United States District Court, N.D. California
KAREN TAYLOR, individually and on behalf of all others similarly situated, and PAULISA FIELDS, Plaintiffs,
WEST MARINE PRODUCTS, INC., Defendant.
ORDER DENYING EX PARTE APPLICATION TO STAY CASE PENDING APPEAL AND PERMISSION TO APPEAL
WILLIAM ALSUP, District Judge.
Defendant West Marine Products, Inc. has filed an ex parte application (1) to stay this action pending West Marine's appeal and permission to appeal the order dated September 19, 2014; and (2) to obtain a temporary stay so that West Marine can seek relief from our court of appeals, in the event that this ex parte application is denied (Dkt. Nos. 113, 121). In brief, West Marine objects to the September 19 order's certification of several classes, as well as that order's statement that "[c]ounsel must remember that any class settlement must be limited to the issues certified for class treatment and may not release claims of absent class members not certified" (Dkt. No. 113 at 21:6-7) (emphasis in original).
In determining whether to grant a stay pending appeal, there are four factors to balance:
(1) whether the stay applicant has made a strong showing that he is likely to succeed on the merits; (2) whether the applicant will be irreparably injured absent a stay; (3) whether issuance of the stay will substantially injure the other parties interested in the proceeding; and (4) where the public interest lies.
Nken v. Holder, 556 U.S. 418, 426 (2009) (internal citations omitted). For the second Nken factor, our court of appeals has explained that a petitioner "must demonstrate that irreparable harm is probable " absent a stay, and that "if the petitioner has not made a certain threshold showing regarding irreparable harm... then a stay may not issue, regardless of the petitioner's proof regarding the other stay factors." Leiva-Perez v. Holder, 640 F.3d 962, 965-68(9th Cir. 2011) (emphasis added) (internal citations omitted).
Here, West Marine claims that it will suffer harm without a stay because " with every passing day of expense in litigation, settlement of all claims (class and otherwise) becomes more difficult to achieve, " but "if the Ninth Circuit agrees with West Marine on its [a]ppeal and concludes that the parties should not be precluded from settling on a class wide basis anything other than the certified class, that ruling will come some 12-20 months from now, and after the trial of this matter,  settlement prospects will be dramatically altered." Put another way, West Marine contends that it "cannot settle anything on a class basis until [a claim] is first certified for class treatment, and then [is] limited to what was actually certified, [such that] West Marine can and will be sued over and over again until the claim is certified (or effectively certified by appointment of class counsel)..." (Br. i, 6, 14-15)) (emphasis added). For support, West Marine points to a recently filed California state court lawsuit in which parts of this action have reportedly been brought in that state court matter.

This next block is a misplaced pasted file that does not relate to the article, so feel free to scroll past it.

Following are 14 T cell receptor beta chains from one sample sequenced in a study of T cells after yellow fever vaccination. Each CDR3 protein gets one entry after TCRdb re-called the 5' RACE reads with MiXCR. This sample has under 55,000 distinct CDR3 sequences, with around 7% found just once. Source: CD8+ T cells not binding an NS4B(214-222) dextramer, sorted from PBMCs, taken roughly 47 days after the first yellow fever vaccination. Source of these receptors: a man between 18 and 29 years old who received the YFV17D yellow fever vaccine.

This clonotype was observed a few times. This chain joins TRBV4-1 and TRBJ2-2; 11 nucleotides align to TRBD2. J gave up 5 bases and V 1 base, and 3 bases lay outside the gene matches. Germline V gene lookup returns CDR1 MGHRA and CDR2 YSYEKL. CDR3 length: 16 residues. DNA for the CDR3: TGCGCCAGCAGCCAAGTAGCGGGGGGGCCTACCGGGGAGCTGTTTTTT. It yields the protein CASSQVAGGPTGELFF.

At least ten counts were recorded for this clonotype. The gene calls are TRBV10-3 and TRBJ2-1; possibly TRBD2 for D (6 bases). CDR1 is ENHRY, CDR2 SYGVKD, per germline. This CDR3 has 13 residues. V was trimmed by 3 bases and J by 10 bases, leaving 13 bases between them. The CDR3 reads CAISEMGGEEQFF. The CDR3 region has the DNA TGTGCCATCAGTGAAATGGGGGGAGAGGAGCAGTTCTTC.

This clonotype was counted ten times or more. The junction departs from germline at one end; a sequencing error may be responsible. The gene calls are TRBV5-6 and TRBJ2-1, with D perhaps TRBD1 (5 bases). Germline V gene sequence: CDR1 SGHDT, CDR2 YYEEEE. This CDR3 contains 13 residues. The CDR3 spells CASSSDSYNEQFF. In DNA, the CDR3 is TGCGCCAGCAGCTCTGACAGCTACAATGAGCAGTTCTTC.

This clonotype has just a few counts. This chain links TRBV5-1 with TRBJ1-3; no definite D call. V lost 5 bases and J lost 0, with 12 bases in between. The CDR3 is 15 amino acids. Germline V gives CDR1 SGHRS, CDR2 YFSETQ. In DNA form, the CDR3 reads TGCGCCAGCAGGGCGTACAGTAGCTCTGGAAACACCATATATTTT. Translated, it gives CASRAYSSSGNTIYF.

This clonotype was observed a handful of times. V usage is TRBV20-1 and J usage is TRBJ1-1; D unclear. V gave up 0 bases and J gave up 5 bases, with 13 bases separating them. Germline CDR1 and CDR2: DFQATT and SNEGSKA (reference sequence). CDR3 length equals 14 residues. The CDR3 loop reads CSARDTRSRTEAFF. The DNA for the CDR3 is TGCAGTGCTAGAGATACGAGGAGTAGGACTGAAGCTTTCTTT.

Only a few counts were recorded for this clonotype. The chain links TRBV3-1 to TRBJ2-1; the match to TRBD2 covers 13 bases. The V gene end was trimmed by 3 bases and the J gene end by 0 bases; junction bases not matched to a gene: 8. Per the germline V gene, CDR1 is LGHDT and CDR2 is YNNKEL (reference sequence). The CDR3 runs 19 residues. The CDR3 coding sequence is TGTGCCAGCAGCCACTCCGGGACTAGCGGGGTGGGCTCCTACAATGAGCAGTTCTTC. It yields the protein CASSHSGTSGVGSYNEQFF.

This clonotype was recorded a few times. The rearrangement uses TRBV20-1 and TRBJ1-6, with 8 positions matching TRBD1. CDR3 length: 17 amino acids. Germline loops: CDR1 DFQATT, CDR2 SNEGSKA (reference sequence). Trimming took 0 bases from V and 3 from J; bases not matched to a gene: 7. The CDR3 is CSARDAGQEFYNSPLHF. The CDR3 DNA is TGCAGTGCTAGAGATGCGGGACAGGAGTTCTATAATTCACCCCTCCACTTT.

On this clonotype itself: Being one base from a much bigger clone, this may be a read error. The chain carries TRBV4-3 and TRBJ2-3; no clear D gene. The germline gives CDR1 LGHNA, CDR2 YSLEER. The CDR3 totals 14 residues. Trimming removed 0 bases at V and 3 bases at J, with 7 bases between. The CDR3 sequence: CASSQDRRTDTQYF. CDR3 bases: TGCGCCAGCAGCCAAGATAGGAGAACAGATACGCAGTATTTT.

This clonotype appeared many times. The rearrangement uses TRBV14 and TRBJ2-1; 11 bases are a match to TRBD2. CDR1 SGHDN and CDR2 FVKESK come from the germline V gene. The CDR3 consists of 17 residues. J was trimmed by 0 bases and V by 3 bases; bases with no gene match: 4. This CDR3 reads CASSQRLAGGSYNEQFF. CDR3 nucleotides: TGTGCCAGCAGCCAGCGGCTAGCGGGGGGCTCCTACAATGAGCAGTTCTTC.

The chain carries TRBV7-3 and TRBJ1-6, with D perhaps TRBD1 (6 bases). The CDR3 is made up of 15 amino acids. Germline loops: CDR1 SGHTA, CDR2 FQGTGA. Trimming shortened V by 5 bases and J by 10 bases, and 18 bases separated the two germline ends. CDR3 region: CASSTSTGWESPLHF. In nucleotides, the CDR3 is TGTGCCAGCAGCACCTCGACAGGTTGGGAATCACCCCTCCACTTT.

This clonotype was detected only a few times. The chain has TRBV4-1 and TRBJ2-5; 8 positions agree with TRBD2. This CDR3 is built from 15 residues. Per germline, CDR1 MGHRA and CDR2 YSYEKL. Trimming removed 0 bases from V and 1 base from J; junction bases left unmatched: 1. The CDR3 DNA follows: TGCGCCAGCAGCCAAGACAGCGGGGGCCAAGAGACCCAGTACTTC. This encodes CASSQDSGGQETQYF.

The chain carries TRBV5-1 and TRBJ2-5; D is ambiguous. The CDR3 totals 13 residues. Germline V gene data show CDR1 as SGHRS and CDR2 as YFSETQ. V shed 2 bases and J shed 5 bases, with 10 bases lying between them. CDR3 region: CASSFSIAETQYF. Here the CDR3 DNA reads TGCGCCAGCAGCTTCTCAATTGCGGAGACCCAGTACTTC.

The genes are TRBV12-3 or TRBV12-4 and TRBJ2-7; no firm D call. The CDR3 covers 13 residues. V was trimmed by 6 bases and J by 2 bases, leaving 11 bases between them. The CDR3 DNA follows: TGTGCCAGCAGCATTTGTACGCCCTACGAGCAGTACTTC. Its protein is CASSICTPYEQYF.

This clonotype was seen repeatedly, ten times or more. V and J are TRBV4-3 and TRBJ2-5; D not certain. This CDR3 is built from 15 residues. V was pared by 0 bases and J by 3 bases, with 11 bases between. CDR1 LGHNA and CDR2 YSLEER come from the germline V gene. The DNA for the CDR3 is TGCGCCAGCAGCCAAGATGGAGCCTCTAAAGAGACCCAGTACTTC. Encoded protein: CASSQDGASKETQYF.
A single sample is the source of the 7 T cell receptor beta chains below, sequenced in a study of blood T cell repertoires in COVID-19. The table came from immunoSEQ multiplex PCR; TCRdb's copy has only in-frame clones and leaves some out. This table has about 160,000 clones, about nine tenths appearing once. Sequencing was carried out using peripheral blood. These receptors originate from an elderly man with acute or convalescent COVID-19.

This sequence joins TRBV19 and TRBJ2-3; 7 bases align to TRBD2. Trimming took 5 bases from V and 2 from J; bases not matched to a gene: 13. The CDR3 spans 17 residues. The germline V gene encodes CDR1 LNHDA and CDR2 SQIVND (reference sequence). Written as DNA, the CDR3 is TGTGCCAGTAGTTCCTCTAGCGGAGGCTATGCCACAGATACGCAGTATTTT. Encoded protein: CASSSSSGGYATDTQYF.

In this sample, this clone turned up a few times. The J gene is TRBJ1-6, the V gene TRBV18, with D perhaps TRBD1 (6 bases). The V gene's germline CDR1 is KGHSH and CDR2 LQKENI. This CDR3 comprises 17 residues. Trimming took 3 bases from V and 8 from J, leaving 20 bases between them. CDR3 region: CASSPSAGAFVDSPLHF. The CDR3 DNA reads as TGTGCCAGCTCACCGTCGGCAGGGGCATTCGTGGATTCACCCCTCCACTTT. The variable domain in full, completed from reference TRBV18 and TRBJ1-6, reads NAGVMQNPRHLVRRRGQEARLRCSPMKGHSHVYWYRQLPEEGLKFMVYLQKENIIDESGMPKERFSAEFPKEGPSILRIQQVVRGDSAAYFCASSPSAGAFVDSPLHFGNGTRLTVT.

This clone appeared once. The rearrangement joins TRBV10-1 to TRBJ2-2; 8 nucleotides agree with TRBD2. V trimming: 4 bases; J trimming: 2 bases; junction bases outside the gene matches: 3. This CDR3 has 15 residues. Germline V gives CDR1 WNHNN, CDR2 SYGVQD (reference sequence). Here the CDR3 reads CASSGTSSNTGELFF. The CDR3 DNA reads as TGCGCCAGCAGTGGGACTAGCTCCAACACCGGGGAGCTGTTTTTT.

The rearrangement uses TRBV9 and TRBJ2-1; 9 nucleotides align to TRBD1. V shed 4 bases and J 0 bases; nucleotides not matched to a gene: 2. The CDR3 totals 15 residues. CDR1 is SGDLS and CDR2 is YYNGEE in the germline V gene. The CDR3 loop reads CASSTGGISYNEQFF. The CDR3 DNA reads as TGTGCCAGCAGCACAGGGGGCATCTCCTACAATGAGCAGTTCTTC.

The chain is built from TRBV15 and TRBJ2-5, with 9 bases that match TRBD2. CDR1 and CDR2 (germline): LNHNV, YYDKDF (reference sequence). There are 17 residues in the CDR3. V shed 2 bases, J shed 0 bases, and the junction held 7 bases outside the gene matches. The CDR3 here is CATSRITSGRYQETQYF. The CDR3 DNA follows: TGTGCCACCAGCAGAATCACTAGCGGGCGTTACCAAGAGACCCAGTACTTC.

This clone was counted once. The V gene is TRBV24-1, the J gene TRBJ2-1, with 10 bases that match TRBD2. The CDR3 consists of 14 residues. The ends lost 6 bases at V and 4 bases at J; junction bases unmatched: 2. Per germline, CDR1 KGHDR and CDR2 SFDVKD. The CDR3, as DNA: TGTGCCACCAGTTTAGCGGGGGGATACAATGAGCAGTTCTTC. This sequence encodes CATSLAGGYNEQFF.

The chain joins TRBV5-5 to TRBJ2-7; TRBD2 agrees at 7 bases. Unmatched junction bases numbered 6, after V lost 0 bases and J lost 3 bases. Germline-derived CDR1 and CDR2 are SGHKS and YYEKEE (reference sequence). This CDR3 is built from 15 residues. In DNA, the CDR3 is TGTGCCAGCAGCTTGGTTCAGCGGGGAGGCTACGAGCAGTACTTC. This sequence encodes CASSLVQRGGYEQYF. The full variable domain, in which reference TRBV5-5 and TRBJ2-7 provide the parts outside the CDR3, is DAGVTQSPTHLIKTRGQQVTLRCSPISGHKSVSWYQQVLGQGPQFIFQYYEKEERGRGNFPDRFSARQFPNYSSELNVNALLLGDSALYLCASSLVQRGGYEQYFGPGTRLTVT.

This order disagrees. For requests to stay, "[m]any courts... have concluded that incurring litigation expenses does not amount to an irreparable harm." Guifu Li v. A Perfect Franchise, Inc., 5:10-CV-01189-LHK, 2011 WL 2293221 (N.D. Cal. June 8, 2011) (Judge Lucy H. Koh); see United States v. Washington, CV 9213, 2013 WL 9668852, *79 (W.D. Wash. Jan. 9, 2013) (Judge Ricardo S. Martinez); Sample v. Brookdale Senior Living Communities, Inc., C11-5844 RJB, 2012 WL 195175, *2 (W.D. Wash. Jan. 23, 2012) (Judge Robert J. Bryan); see also Los Angeles Mem'l Coliseum Comm'n v. Nat'l Football League, 634 F.2d 1197, 1202 (9th Cir. 1980) (monetary injury not normally considered irreparable harm for a preliminary injunction request). As such, this order finds that West Marine has not shown sufficient harm to merit a stay here.
Furthermore, this order notes that West Marine has failed to comply with the local rules for ex parte motions. Specifically, Civil Local Rule 7-10 states (emphasis added):
A party may file an ex parte motion... only if a statute, Federal Rule, local rule or Standing Order authorizes the filing of an ex parte motion in the circumstances and the party has complied with the applicable provisions allowing the party to approach the Court on an ex parte basis. The motion must include a citation to the statute, rule or order which permits the use of an ex parte motion to obtain the relief sought.
But West Marine has included no such required citation in its present application.
The ex parte application to stay is thus DENIED. While West Marine may move for a stay from our court of appeals pursuant to Federal Rule of Appellate Procedure 8(a)(2), there will be ...